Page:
The big take-away for me was the need to take these pilot projects, together with the experience of primary and secondary teachers from the private sector who have been developing their own programmes, share best practice and work on a curriculum and pedagogies that make sense.

 

Meaning Making in Computer Education

One of the difficulties in looking at the knowledge practices of teachers of middle and high school computing is the diverse nature of educational practices around the world. In some contexts the curriculum resembles Computer Science at a tertiary level, with an emphasis on computer programming and the theory of hardware, software and networking. In other contexts, however, the emphasis is on computing applications. In South Africa, for example, students can take Information Technology as a matriculation subject, in which programming is studied, or Computer Applications Technology, with an emphasis on Office applications. At middle school levels the emphasis is often on basic computer literacy. Coding and robotics are, however, often taught alongside basic computer literacy and information literacy.

Waite, et al (2019) have argued that Legitimation Code Theory (LCT), in particular the idea that effective knowledge building practices involve the formation of semantic waves, provides a framework for assessing the effectiveness of practices in the teaching of computing by providing a common language for describing diverse practices. I have described Semantic Wave Theory before in this blog, But here is a brief summary.

Karl Maton (2014) has described semantic waves as how teachers try to bridge the gap between high stakes reading  and high stakes writing where ideas are highly abstract and context independent (Weak Semantic Gravity) and highly complex and condensed (Strong Semantic Density). In the classroom these highly abstract and complex ideas are introduced in the form of texts. Students are expected to reproduce these ideas in their own words in the form of essays and examination answers. In order to do this teachers need to help students by giving concepts greater context (Strong Semantic Gravity) and make them simpler (Weak Semantic Density). They do this by using examples, metaphors and personal experience. If you map the changes in semantic gravity and density over time you can describe waves. The ability to make links between abstraction and the concrete, between theory and practice, complex and simple ideas is what makes for effective teaching and learning.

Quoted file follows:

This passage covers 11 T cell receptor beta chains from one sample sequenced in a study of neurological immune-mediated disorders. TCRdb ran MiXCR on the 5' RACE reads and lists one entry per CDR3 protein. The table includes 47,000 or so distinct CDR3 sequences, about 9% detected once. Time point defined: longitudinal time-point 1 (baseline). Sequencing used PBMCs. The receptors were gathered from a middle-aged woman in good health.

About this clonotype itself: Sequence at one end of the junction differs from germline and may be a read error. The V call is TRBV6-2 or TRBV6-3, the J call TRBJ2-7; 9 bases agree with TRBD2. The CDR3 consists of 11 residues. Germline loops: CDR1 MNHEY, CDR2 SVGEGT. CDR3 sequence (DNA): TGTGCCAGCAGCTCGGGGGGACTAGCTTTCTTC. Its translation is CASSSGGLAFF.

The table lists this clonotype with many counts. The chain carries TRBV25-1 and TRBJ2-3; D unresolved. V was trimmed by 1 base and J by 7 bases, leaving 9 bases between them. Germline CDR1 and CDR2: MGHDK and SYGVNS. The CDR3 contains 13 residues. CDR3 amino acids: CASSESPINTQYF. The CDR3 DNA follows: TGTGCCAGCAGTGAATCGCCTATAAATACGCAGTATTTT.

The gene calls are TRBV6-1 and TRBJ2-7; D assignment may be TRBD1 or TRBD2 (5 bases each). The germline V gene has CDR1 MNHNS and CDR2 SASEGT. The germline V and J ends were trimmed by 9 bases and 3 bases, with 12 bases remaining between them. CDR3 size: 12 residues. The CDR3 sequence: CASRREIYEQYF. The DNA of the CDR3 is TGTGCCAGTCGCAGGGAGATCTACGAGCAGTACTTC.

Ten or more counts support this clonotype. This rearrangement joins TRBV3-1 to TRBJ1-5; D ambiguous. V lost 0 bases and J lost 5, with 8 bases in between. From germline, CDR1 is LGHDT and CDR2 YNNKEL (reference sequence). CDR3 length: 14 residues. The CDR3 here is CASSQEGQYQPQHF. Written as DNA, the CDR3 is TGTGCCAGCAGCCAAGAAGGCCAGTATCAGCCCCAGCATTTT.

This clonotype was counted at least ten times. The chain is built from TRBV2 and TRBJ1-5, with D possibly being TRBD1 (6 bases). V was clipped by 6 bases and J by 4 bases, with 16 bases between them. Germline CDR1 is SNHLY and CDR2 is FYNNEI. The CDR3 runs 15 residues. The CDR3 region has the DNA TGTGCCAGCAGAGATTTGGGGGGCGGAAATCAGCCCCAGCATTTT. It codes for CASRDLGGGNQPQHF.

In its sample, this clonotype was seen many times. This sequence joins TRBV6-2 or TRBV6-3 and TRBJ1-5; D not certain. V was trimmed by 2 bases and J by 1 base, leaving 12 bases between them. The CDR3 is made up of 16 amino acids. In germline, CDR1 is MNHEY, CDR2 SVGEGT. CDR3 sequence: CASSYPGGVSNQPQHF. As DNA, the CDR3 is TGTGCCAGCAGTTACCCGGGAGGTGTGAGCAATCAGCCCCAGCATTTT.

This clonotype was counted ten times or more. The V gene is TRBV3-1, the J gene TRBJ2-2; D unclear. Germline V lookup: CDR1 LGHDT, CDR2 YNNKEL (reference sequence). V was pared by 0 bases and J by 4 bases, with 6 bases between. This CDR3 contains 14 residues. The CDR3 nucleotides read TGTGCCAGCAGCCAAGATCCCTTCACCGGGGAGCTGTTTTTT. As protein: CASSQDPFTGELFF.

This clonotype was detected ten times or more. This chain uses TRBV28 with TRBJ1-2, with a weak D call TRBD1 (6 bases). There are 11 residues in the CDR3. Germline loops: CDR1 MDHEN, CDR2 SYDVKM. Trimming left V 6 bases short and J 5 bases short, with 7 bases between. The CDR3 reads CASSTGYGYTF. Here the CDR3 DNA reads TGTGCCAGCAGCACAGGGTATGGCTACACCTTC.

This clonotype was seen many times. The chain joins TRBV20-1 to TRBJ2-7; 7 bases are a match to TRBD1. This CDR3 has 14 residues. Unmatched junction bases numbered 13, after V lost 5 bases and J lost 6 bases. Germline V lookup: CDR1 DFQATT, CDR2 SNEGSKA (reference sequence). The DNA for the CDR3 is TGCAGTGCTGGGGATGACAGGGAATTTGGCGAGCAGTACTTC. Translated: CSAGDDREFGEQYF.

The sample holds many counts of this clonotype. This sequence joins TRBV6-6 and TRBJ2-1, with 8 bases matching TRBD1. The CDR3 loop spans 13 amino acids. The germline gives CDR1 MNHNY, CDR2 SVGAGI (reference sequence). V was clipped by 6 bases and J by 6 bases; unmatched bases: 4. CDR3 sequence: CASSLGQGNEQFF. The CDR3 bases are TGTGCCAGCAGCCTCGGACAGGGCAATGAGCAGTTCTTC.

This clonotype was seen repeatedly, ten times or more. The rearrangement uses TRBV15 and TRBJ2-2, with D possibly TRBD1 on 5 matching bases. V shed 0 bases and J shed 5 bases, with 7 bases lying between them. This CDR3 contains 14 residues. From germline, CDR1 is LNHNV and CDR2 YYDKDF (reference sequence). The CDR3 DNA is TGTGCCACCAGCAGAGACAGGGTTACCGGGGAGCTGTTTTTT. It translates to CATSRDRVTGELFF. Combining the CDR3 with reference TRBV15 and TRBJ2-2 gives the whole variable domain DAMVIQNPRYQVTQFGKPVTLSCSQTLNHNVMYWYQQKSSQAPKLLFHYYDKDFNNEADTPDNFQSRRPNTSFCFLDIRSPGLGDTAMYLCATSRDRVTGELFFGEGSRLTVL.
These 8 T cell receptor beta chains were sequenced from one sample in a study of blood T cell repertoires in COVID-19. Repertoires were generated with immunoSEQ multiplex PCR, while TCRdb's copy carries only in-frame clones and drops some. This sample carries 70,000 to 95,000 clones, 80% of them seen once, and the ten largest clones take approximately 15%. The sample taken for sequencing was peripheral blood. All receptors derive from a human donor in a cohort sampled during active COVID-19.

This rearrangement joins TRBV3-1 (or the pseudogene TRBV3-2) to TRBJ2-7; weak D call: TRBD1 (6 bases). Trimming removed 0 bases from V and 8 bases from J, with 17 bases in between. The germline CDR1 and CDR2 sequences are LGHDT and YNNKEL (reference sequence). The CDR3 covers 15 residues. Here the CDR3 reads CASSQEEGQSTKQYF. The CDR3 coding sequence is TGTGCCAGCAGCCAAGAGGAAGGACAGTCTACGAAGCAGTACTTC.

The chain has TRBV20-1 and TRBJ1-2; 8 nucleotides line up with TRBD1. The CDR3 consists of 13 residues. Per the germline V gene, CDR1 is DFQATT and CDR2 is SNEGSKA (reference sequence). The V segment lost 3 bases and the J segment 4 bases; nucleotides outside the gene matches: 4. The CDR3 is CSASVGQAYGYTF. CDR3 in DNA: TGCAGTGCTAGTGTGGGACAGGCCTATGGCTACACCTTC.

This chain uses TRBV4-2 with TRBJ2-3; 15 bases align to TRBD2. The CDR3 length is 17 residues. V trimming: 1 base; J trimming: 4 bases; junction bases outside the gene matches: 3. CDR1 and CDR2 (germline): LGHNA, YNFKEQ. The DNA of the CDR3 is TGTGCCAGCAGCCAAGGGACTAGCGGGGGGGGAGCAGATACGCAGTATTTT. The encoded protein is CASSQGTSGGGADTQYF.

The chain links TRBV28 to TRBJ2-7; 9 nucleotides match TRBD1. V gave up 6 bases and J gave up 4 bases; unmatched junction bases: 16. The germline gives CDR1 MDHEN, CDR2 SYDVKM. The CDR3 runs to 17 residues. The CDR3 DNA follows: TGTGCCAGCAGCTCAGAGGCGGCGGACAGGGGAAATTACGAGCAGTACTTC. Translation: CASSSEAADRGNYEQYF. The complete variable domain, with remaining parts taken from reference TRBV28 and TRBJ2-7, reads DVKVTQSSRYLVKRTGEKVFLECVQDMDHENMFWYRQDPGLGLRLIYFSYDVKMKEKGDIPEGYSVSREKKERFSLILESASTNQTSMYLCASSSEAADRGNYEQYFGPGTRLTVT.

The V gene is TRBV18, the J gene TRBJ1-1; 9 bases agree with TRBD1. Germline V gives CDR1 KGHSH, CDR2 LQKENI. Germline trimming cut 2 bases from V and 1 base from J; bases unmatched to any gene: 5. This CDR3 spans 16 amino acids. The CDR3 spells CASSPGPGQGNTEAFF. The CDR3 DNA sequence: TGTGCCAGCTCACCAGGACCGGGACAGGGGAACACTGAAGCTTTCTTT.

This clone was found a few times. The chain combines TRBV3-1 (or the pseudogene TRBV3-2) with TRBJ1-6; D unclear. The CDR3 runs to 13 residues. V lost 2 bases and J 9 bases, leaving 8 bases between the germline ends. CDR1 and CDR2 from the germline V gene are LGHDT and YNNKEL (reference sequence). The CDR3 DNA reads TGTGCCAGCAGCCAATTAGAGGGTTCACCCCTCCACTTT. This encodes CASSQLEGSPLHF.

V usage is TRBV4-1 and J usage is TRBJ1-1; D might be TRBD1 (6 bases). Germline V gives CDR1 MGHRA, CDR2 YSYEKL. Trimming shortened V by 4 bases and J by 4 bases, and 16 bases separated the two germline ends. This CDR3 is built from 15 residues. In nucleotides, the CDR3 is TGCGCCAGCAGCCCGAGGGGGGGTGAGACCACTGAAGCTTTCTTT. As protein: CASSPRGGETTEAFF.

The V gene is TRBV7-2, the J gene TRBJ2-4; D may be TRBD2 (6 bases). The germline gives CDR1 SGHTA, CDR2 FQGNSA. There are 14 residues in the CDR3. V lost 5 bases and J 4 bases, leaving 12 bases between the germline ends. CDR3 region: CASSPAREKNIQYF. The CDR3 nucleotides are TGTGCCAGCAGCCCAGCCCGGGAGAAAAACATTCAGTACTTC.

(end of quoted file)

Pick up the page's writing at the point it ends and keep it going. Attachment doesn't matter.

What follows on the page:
Waite, et al (2019) show how a semantic analysis of an unplugged computer programming task describes just such semantic waves and makes for a successful lesson plan. They also suggest that using semantic waves to analyse lesson plans, and actual lessons, is a way of assessing the effectiveness of lessons teaching computer programming of different kinds. Many teachers use online coding platforms, like Codecademy or Code Combat. In this article I would like to look at a semantic wave analysis of a code combat course on web development to see what it reveals about its strengths and weaknesses as a pedagogical platform. Code Combat uses as its basic structure a series of courses covering a computer science syllabus teaching JavaScript or Python programming and some HTML and CSS. Each course is divided into a series of levels, and each level introduces key concepts such as loops, conditional statements and so on, using quests and tasks performed by an avatar. Students enter the code in a command line interface and can run to test success.The platform provides hints and text completion prompts to help scaffold activities.